So the best argument is "maybe it was just %fracking weird?" That's what those of us who don't understand Bergoglio have been saying for years. Maybe he's just kinda retarded. Wait and see.wosbald wrote: ↑Sun Oct 06, 2019 11:31 pm+JMJ+
Paganism in the Vatican? Hermeneutic of suspicion at its peak [In-Depth, Opinion]
On Friday, October 4th, a ceremony took place in Vatican gardens in preparation for the Synod on the Amazon. This ceremony was not organized by the Vatican itself, but by the Order of Friars Minor, the Global Catholic Climate Movement, and the Pan-Amazonian Ecclesial Network. [url=Here is Vatican’s press release[/url] issued before the ceremony. A video of the entire service can be seen below.
The high point of the ceremony, as the Vatican press release shows, was the planting of a holm tree from Assisi (see video from 1:03:00 to 1:09:00,) as “a visible sign of integral ecology” and to consecrate the upcoming Synod to the protection and intercession of St. Francis. There was also prayer and preaching, as well as a very interesting and moving segment where soil from the Amazon and other places on the planet (symbolizing a host of social problems worldwide) was added to the place where the tree was going to be planted.
Papal detractors on social media have, however, chosen to focus their attention on a 5-minute segment at the beginning of the ceremony, where some indigenous leaders perform a ritual (see video from 07:00 to 12:40) that that they interpret as being pagan in origin.
Is there any truth to this claim?
The alleged pagan idols
The phallic man
The appropriateness of the representation
The black ring
The Pope’s absent remarks
As usual, the narrative built up by the hermeneutic of suspicion does not hold up as time passes and new facts gradually dissipates it. Unfortunately, we have seen how easy it was for these hermeneuts to take a simple ceremony and create, in a few hours, an entire account of the events amenable to their worldview, which then went viral. We should expect more of this as the Amazon Synod keeps unfolding.
We cannot refute all their charges in real time; they are inevitably overwhelming. With each new commenter, new charges are raised ex nihilo as he finds something to pick on, based on his uninformed opinion of the situation, which is then readily shared uncritically by every likeminded person. Many times, the truth takes time to surface. Facts often are noticeable only after the dust settles. By then, many people will already be convinced and closed to the truth and facts as they come.
This article is based on my viewing of the entire ceremony (including my knowledge of Italian, Spanish and Portuguese) and on conversations with many people who are more knowledgeable than I on what happened. However, I am still not privy to many of the details. As a Westerner, much of the culture that shaped this ritual may have eluded me. New information may emerge that may prove some of these points wrong. I am open to being corrected, as long as this is done with primary sources and by unbiased people in search of truth, and not of validation of a preconceived ideological narrative.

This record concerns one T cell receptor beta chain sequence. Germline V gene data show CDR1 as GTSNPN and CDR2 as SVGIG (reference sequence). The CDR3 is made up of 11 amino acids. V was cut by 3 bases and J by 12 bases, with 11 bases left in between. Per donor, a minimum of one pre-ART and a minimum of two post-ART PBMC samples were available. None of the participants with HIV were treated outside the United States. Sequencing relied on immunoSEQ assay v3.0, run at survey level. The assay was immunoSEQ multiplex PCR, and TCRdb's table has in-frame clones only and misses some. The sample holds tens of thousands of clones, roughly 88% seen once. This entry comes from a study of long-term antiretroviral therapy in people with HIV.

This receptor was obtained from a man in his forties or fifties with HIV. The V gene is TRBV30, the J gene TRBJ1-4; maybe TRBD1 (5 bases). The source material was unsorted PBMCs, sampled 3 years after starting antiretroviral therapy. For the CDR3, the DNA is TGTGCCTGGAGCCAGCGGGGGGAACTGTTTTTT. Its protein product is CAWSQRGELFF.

I have already implied one of the main conclusions of this article: do not jump to conclusions. The hermeneutic of suspicion will intensify in the following days. Do not despair, even if the arguments shown by the catastrophists seem irrefutable. You do not need to form an opinion on everything, and you do not need to form it in real-time or very quickly. Wait for the dust to settle and try to listen to authoritative or primary sources before you decide. Most especially, be aware that there is a campaign to undermine the Holy Father, led by people who spin every single action and word of his in the worst possible way. Disinformation is bound to come to your doorstep, so proceed with caution.
My second conclusion is a plea to the media, especially Catholic media. I urge you to consider context, and to be responsible in the way you report these events. Try not to make loose associations and try not to fill the lacunae of information with assumptions, no matter how grounded you find them to be. Try to stick to what is objective (in this story, there was much on the ceremony that could have been reported and that was simply glossed over in favor of a 5-minute segment). If you find yourself to have reported some error or imprecision that may have fueled the hermeneutic of suspicion, do not be afraid to apologize or retract. If you update, do it in a noticeable fashion. It is not just the Holy Father’s reputation that is at stake, but a commitment to truth itself.
In this particular context, CNA reported that “no explanation was provided by the event organizers as to why the dance was performed (…) or what it symbolized.” I think it would be interesting to pursue this further and to try to understand the details of this ceremony and the meaning of the symbols from the people who arranged and participated in it.
I don't know and I don't care. Never seen any service for the Visitation, let alone one with two naked statues and one of a guy with a broken arm and a ring giving where everyone makes a circle, shimmies a little, then plants a tree in sacred dirt. You know, the Visitation. Where they all got naked and planted a tree and gave each other rings. The Visitation.
Weird s*** happens, especially at a synod of Freaks, Geeks, and those who do it like the Greeks. When it does, that's no sign of anyone's endorsement. Oddjobs are going to oddjob. What do you expect the Pope to do as a host? Send for the Swiss Guard or just quietly sit in the corner and leave as fast as he could?
No need to argue the ceremony was orthodox to defend the Pope's actions.